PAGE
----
3.4.6. Mainland China

Li et al. retrospectively analysed data from 1812 patients in 19 hospitals from 2008 to 2011 [33]. This data included 1086 people with acute TBAD. The mean age was 51 years (10–20 years younger than in most other AD series) and 77% were male. TEVAR was performed in 76.1%. A similarly high percentage of acute TBAD patients treated using TEVAR is also reported in a meta-analysis of Chinese acute AD publications by Xiong et al. [34]. This meta-analysis identified 175 studies reporting TEVAR for AD from Shanghai, Beijing, Hubei and Guangdong between 2008–2015. Seventy percent of these procedures were in the acute setting. In 2011, Wang et al. published a review of AD treatment in mainland China (2000–2009) [35]. Eleven articles with 1226 cases from eight medical centres (Beijing, Shanghai, Guangzhou, Wuhan, Dalian, Yinchuan, Urumqi and Nanjing) were included and compared to 1115 IRAD cases. Chinese patients were younger (52.6 ± 2.8 versus 62.4 ± 13.9 years, p < 0.001) and the proportion of males was higher (80.7% versus 68.8%, p < 0.001). In both data sets, patients with TBAD had an older mean age than patients with TAAD (mainland China by 5 years; IRAD by 3 years). Hypertension was equally prevalent in both data sets (69.7% versus 72.0%, ns). Li et al. have published a more recent systematic review from January 1999 to October 2014 [36]. In this meta-analysis 75 papers were retrieved (four English, 66 Chinese) with a total of 3396 patients. The mean age ranged from 43 to 65 years and 80.7% were male.
Xia et al. have this year published a study from Tonhji Hospital (Wuhan, Hubei province) [37]. Data were collected using electronic patient records from 2048 patients presenting with acute AD from 2011–2018 (mean age 53.4 years, 81% male). The ratio of acute TAAD to acute TBAD was 45.7% to 54.3%. No data on incidence were presented as the paper’s focus was on the timing of presentation, with more cases presenting in winter months.

3.4.7. Japan

Takeuchi et al. reported 240 consecutive patients admitted to hospital with a diagnosis of acute AD in Kurume, Japan [38]. The authors did not estimate the incidence for acute AD. They did, however, identify low albumin (OR 0.004 per gm/dL) and smoking (OR 3.475) as risk factors.

4. Discussion

This study reviews the published English language literature on the incidence of acute AD, with a focus on the epidemiology and treatment of acute TBAD. Hospital episode statistics (HES) data were available from six countries (UK, Sweden, Germany, USA, mainland China and Taiwan). Four population based epidemiological studies (USA, Iceland, UK and Sweden) and two large registries (IRAD and Sino-RAD) have published data [24,25,26]. There are a number of smaller observational studies of varying population size and quality. Several of the studies report TBAD treatment with no data on incidence. Many studies reported a composite figure for both TAAD and TBAD. Table 1 provides a summary of the study findings from the selected papers.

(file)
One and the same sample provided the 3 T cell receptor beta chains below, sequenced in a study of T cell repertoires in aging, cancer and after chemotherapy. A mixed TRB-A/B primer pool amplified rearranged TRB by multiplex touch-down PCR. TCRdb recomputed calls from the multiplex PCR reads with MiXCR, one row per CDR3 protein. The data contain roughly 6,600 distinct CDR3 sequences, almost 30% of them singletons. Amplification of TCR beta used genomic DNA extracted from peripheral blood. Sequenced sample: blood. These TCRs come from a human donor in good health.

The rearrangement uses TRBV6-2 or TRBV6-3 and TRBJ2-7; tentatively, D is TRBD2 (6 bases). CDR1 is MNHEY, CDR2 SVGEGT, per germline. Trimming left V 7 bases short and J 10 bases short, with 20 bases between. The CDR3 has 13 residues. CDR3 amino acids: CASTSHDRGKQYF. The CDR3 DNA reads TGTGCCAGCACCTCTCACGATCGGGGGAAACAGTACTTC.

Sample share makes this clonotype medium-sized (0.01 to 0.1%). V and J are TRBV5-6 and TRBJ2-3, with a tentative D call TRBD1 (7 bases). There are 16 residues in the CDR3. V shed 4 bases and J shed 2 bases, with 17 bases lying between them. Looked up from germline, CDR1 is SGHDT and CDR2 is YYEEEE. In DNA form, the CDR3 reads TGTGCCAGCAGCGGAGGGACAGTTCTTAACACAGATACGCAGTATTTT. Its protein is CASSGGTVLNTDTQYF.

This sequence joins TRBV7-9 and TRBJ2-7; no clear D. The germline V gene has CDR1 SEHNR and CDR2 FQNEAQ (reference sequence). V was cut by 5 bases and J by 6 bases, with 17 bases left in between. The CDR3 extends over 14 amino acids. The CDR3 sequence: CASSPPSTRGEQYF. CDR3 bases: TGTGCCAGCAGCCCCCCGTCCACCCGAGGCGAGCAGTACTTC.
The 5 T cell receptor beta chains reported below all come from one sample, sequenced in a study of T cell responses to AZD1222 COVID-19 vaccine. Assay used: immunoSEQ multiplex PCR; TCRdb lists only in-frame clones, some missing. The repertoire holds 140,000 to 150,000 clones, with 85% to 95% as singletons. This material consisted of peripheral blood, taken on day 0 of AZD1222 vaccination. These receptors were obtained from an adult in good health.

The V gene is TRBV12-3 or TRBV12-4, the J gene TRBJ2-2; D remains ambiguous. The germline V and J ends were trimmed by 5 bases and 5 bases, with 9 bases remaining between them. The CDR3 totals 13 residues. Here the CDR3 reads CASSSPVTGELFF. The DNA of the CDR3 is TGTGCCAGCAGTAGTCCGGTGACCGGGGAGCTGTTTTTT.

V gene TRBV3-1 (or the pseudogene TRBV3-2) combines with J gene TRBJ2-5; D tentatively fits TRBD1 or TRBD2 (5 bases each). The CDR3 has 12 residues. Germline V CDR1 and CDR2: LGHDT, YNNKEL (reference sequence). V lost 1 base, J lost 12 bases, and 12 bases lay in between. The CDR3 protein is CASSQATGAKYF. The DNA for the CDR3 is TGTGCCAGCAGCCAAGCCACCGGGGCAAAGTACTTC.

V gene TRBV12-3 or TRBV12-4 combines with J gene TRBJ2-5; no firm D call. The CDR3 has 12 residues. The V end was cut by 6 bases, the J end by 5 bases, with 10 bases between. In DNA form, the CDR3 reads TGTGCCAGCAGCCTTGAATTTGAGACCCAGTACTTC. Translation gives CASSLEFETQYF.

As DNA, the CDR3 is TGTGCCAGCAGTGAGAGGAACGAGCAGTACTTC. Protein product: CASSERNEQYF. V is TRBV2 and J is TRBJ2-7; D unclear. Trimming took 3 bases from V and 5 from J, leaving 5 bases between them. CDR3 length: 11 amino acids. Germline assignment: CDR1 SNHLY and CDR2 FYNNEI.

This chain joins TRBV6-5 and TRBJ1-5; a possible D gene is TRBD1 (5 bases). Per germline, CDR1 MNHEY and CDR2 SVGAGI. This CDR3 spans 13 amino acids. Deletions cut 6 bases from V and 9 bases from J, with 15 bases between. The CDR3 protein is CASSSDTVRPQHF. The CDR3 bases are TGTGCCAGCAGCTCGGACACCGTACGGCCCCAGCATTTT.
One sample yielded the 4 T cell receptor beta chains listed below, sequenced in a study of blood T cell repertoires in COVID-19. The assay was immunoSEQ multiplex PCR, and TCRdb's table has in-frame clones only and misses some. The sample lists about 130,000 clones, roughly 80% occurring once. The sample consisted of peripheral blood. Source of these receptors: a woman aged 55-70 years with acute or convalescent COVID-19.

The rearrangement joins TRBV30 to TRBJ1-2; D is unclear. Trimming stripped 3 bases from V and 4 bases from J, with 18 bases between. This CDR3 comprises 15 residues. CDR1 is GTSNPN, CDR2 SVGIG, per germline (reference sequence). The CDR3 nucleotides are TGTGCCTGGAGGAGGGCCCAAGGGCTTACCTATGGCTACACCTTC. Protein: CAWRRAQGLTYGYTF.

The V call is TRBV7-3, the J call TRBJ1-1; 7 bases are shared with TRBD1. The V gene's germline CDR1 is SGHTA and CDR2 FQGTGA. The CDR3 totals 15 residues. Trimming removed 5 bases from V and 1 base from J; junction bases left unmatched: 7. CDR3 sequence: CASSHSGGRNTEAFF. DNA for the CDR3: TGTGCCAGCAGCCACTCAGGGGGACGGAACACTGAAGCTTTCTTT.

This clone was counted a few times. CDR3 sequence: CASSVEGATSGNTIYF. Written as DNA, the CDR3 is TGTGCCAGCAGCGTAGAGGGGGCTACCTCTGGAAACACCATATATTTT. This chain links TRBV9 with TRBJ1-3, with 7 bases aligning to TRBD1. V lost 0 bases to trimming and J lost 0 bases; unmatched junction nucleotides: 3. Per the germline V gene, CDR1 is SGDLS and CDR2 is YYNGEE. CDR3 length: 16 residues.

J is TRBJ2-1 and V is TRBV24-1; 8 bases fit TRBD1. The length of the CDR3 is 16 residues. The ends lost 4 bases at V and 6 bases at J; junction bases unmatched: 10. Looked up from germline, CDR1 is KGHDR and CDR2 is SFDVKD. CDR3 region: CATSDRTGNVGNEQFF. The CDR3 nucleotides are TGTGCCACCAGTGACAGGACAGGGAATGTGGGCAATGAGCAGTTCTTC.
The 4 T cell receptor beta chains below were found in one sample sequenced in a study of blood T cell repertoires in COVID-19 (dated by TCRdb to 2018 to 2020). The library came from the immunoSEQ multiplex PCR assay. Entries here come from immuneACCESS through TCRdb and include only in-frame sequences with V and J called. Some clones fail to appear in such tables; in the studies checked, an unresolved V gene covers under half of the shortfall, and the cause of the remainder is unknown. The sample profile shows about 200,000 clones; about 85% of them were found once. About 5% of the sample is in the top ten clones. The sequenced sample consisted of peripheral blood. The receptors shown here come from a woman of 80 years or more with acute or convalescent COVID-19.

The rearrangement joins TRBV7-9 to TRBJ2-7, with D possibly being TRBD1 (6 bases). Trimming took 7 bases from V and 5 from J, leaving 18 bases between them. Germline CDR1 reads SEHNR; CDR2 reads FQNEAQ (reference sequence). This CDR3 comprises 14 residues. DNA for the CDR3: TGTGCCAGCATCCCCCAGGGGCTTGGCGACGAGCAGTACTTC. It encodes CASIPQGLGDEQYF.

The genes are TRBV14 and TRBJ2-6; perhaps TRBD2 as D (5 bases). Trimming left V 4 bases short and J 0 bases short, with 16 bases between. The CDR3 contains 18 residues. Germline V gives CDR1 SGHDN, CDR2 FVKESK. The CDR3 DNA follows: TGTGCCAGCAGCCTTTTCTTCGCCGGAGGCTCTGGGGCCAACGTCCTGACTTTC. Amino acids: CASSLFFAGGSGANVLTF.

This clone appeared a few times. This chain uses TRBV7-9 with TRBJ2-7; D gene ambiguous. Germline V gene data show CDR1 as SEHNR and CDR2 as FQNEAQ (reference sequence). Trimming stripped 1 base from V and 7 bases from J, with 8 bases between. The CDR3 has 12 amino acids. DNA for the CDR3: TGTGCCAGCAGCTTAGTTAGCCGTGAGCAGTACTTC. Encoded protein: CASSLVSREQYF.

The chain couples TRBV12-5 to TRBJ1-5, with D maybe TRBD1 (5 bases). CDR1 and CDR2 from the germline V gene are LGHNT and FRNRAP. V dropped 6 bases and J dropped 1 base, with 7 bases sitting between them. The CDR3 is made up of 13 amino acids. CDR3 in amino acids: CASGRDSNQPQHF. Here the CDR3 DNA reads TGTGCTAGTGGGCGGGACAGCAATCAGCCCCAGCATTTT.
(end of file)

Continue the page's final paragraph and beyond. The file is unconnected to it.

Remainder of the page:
The range of reported acute AD incidence was 2 to 15 per 100,000 person years. The reported incidence for acute TBAD was 0.5 to 6.3 per 100,000 person years [1,9,20,22,23,28,32]. In IRAD, the incidence of TBAD is consistently one third that of TAAD [24]. A ratio of 2.6:1 between TAAD and TBAD was observed in studies by Clouse et al. (Olstead County, USA) and Acosta and Gottsäter (Malmö, Sweden) [20,28].
A significant study limitation is that the type of aortic dissection, ascending or descending, is not captured in ICD codes. This means that for medically managed patients, it not possible to separate TAAD from TBAD. In operated patients the inability of procedural codes to differentiate the urgency of treatment (“emergent”, “urgent” or “elective”) may also lead to incorrect allocation of treatment type.
Population based prospective epidemiological studies should provide the best data on AD incidence. However, the absolute numbers of TBAD cases identified are small in the four reported studies; OxVasc (n = 15), Olmstead County (n = 6), Icelandic population (n = 52) and Malmö Diet and Cancer study (n = 30) [1,20,22,23]. The variation in acute AD incidence between populations is highly influenced by age, as shown by Howard et al. in the OxVasc data, as shown in Figure 6 [1]. Consistently across studies, older age is associated with a higher AD incidence. In the study by Landenhead et al., the reported acute AD incidence in the Malmö population—with a median age of 70 years—is 15 per 100,000 person years (6.3 per 100,000 person years for acute TBAD) [23]. Acosta and Gottsäter report a higher incidence of 26 per 100,000 person years in this same Malmö population [28]. Mody et al. used US Medicare data to give an acute AD hospitalisation rate of 10 per 100,000 person years in a cohort of over 30,000 people with median age of 77 years [10]. Howard et al. and Olsson et al. have published the relative risk for AD by age group [1,8].
A gender difference, a higher TAAD prevalence in males, was observed in a large German dataset for the open repair of acute TAAD (GERAADA) [39]. In the studies identified here, the proportion of females with acute AD varied from 19% to 52%. The lowest female proportions are reported in mainland China (19–28%) [13,33,35,37]. Women were observed to present with acute AD at an older age than men; the mean age difference was 10 years in the OxVasc study (United Kingdom) and 5 years in the study by Smedberg et al. (Sweden) [1,18]. There was also a higher proportion of out of hospital deaths observed in women in both these studies.